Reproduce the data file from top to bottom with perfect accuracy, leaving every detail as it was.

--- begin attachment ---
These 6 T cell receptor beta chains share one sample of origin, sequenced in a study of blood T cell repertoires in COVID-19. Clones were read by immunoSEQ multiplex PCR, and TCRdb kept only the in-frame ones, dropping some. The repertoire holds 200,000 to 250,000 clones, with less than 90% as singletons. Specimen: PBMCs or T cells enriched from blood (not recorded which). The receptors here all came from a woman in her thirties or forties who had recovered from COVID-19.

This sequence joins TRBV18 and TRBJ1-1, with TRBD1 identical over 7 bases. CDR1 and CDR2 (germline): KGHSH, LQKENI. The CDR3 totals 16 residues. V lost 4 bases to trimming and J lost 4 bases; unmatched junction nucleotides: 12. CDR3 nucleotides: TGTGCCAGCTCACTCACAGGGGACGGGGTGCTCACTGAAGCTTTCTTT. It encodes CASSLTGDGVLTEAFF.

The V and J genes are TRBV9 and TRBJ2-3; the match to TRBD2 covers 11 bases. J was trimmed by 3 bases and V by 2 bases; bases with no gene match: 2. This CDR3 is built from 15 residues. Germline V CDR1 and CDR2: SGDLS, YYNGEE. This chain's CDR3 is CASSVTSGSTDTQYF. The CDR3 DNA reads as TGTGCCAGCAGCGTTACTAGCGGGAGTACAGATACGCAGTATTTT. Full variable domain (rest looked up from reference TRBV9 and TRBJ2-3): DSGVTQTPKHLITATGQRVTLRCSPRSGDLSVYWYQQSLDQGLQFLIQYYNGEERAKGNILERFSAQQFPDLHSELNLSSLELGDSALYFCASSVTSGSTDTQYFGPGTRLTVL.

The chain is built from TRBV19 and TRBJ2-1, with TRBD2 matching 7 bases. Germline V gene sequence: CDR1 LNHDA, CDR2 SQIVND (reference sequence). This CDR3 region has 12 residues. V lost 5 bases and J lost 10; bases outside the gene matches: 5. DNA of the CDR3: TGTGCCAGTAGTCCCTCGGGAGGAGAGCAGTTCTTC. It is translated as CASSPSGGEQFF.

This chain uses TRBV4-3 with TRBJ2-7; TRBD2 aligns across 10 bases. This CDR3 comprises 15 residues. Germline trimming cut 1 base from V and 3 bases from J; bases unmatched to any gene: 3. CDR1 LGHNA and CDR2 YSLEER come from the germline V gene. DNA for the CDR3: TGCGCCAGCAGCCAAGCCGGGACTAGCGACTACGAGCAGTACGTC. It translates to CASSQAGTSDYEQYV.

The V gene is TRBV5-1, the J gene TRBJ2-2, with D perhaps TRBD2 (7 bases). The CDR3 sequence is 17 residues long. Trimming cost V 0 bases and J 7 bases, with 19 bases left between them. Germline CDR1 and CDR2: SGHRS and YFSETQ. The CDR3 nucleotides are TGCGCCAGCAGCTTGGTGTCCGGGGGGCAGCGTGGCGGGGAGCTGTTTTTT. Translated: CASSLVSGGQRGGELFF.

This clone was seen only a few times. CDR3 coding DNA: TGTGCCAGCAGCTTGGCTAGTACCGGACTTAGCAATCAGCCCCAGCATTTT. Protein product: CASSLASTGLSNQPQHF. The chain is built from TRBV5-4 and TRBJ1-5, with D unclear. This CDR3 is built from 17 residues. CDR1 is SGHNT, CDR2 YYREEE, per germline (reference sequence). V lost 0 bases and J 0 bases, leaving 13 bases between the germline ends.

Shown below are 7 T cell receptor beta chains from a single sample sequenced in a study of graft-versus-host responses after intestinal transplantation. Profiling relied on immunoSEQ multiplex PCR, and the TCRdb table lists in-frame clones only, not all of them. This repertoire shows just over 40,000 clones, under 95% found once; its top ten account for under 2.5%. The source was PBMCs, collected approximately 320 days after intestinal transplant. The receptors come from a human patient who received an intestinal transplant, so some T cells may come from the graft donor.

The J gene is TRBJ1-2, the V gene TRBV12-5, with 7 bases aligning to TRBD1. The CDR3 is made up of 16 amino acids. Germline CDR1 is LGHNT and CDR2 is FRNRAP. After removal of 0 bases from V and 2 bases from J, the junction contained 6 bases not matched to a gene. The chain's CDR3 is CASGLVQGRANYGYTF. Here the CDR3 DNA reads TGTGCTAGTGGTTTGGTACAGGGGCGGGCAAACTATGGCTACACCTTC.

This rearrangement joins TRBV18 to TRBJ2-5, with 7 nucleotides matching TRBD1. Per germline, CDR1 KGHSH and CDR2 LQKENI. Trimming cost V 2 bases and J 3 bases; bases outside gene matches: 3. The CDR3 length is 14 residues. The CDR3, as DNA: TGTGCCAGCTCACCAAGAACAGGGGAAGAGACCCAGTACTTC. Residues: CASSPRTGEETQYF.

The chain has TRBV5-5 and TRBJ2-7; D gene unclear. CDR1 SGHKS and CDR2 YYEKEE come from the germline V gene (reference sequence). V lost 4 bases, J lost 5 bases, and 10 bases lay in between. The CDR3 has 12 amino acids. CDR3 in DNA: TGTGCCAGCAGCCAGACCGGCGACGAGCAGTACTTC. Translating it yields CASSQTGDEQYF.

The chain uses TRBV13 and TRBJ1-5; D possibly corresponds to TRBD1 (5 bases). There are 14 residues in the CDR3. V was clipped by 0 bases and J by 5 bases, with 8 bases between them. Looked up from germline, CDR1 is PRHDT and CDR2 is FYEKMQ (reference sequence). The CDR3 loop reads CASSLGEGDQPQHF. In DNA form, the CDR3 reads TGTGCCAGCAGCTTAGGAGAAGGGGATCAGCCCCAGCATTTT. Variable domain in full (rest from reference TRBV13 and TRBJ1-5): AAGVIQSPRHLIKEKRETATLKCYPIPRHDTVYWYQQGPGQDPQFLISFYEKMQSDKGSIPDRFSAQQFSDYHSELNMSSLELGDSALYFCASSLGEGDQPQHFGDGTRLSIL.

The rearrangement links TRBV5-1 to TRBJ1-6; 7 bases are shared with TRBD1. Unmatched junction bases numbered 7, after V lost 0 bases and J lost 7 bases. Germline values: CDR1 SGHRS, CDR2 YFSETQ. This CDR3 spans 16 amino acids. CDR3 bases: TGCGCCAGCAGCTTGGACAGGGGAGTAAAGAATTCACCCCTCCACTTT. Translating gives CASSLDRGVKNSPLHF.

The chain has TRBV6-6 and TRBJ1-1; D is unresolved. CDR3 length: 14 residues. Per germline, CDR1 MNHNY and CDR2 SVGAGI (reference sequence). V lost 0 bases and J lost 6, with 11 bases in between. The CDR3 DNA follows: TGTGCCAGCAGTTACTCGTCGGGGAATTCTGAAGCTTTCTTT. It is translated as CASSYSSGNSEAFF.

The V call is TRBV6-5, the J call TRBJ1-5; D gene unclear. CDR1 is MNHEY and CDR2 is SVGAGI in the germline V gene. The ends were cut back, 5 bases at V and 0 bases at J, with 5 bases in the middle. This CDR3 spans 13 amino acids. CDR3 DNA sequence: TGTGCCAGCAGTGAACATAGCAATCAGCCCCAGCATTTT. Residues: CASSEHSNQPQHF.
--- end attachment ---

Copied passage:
These 6 T cell receptor beta chains share one sample of origin, sequenced in a study of blood T cell repertoires in COVID-19. Clones were read by immunoSEQ multiplex PCR, and TCRdb kept only the in-frame ones, dropping some. The repertoire holds 200,000 to 250,000 clones, with less than 90% as singletons. Specimen: PBMCs or T cells enriched from blood (not recorded which). The receptors here all came from a woman in her thirties or forties who had recovered from COVID-19.

This sequence joins TRBV18 and TRBJ1-1, with TRBD1 identical over 7 bases. CDR1 and CDR2 (germline): KGHSH, LQKENI. The CDR3 totals 16 residues. V lost 4 bases to trimming and J lost 4 bases; unmatched junction nucleotides: 12. CDR3 nucleotides: TGTGCCAGCTCACTCACAGGGGACGGGGTGCTCACTGAAGCTTTCTTT. It encodes CASSLTGDGVLTEAFF.

The V and J genes are TRBV9 and TRBJ2-3; the match to TRBD2 covers 11 bases. J was trimmed by 3 bases and V by 2 bases; bases with no gene match: 2. This CDR3 is built from 15 residues. Germline V CDR1 and CDR2: SGDLS, YYNGEE. This chain's CDR3 is CASSVTSGSTDTQYF. The CDR3 DNA reads as TGTGCCAGCAGCGTTACTAGCGGGAGTACAGATACGCAGTATTTT. Full variable domain (rest looked up from reference TRBV9 and TRBJ2-3): DSGVTQTPKHLITATGQRVTLRCSPRSGDLSVYWYQQSLDQGLQFLIQYYNGEERAKGNILERFSAQQFPDLHSELNLSSLELGDSALYFCASSVTSGSTDTQYFGPGTRLTVL.

The chain is built from TRBV19 and TRBJ2-1, with TRBD2 matching 7 bases. Germline V gene sequence: CDR1 LNHDA, CDR2 SQIVND (reference sequence). This CDR3 region has 12 residues. V lost 5 bases and J lost 10; bases outside the gene matches: 5. DNA of the CDR3: TGTGCCAGTAGTCCCTCGGGAGGAGAGCAGTTCTTC. It is translated as CASSPSGGEQFF.

This chain uses TRBV4-3 with TRBJ2-7; TRBD2 aligns across 10 bases. This CDR3 comprises 15 residues. Germline trimming cut 1 base from V and 3 bases from J; bases unmatched to any gene: 3. CDR1 LGHNA and CDR2 YSLEER come from the germline V gene. DNA for the CDR3: TGCGCCAGCAGCCAAGCCGGGACTAGCGACTACGAGCAGTACGTC. It translates to CASSQAGTSDYEQYV.

The V gene is TRBV5-1, the J gene TRBJ2-2, with D perhaps TRBD2 (7 bases). The CDR3 sequence is 17 residues long. Trimming cost V 0 bases and J 7 bases, with 19 bases left between them. Germline CDR1 and CDR2: SGHRS and YFSETQ. The CDR3 nucleotides are TGCGCCAGCAGCTTGGTGTCCGGGGGGCAGCGTGGCGGGGAGCTGTTTTTT. Translated: CASSLVSGGQRGGELFF.

This clone was seen only a few times. CDR3 coding DNA: TGTGCCAGCAGCTTGGCTAGTACCGGACTTAGCAATCAGCCCCAGCATTTT. Protein product: CASSLASTGLSNQPQHF. The chain is built from TRBV5-4 and TRBJ1-5, with D unclear. This CDR3 is built from 17 residues. CDR1 is SGHNT, CDR2 YYREEE, per germline (reference sequence). V lost 0 bases and J 0 bases, leaving 13 bases between the germline ends.

Shown below are 7 T cell receptor beta chains from a single sample sequenced in a study of graft-versus-host responses after intestinal transplantation. Profiling relied on immunoSEQ multiplex PCR, and the TCRdb table lists in-frame clones only, not all of them. This repertoire shows just over 40,000 clones, under 95% found once; its top ten account for under 2.5%. The source was PBMCs, collected approximately 320 days after intestinal transplant. The receptors come from a human patient who received an intestinal transplant, so some T cells may come from the graft donor.

The J gene is TRBJ1-2, the V gene TRBV12-5, with 7 bases aligning to TRBD1. The CDR3 is made up of 16 amino acids. Germline CDR1 is LGHNT and CDR2 is FRNRAP. After removal of 0 bases from V and 2 bases from J, the junction contained 6 bases not matched to a gene. The chain's CDR3 is CASGLVQGRANYGYTF. Here the CDR3 DNA reads TGTGCTAGTGGTTTGGTACAGGGGCGGGCAAACTATGGCTACACCTTC.

This rearrangement joins TRBV18 to TRBJ2-5, with 7 nucleotides matching TRBD1. Per germline, CDR1 KGHSH and CDR2 LQKENI. Trimming cost V 2 bases and J 3 bases; bases outside gene matches: 3. The CDR3 length is 14 residues. The CDR3, as DNA: TGTGCCAGCTCACCAAGAACAGGGGAAGAGACCCAGTACTTC. Residues: CASSPRTGEETQYF.

The chain has TRBV5-5 and TRBJ2-7; D gene unclear. CDR1 SGHKS and CDR2 YYEKEE come from the germline V gene (reference sequence). V lost 4 bases, J lost 5 bases, and 10 bases lay in between. The CDR3 has 12 amino acids. CDR3 in DNA: TGTGCCAGCAGCCAGACCGGCGACGAGCAGTACTTC. Translating it yields CASSQTGDEQYF.

The chain uses TRBV13 and TRBJ1-5; D possibly corresponds to TRBD1 (5 bases). There are 14 residues in the CDR3. V was clipped by 0 bases and J by 5 bases, with 8 bases between them. Looked up from germline, CDR1 is PRHDT and CDR2 is FYEKMQ (reference sequence). The CDR3 loop reads CASSLGEGDQPQHF. In DNA form, the CDR3 reads TGTGCCAGCAGCTTAGGAGAAGGGGATCAGCCCCAGCATTTT. Variable domain in full (rest from reference TRBV13 and TRBJ1-5): AAGVIQSPRHLIKEKRETATLKCYPIPRHDTVYWYQQGPGQDPQFLISFYEKMQSDKGSIPDRFSAQQFSDYHSELNMSSLELGDSALYFCASSLGEGDQPQHFGDGTRLSIL.

The rearrangement links TRBV5-1 to TRBJ1-6; 7 bases are shared with TRBD1. Unmatched junction bases numbered 7, after V lost 0 bases and J lost 7 bases. Germline values: CDR1 SGHRS, CDR2 YFSETQ. This CDR3 spans 16 amino acids. CDR3 bases: TGCGCCAGCAGCTTGGACAGGGGAGTAAAGAATTCACCCCTCCACTTT. Translating gives CASSLDRGVKNSPLHF.

The chain has TRBV6-6 and TRBJ1-1; D is unresolved. CDR3 length: 14 residues. Per germline, CDR1 MNHNY and CDR2 SVGAGI (reference sequence). V lost 0 bases and J lost 6, with 11 bases in between. The CDR3 DNA follows: TGTGCCAGCAGTTACTCGTCGGGGAATTCTGAAGCTTTCTTT. It is translated as CASSYSSGNSEAFF.

The V call is TRBV6-5, the J call TRBJ1-5; D gene unclear. CDR1 is MNHEY and CDR2 is SVGAGI in the germline V gene. The ends were cut back, 5 bases at V and 0 bases at J, with 5 bases in the middle. This CDR3 spans 13 amino acids. CDR3 DNA sequence: TGTGCCAGCAGTGAACATAGCAATCAGCCCCAGCATTTT. Residues: CASSEHSNQPQHF.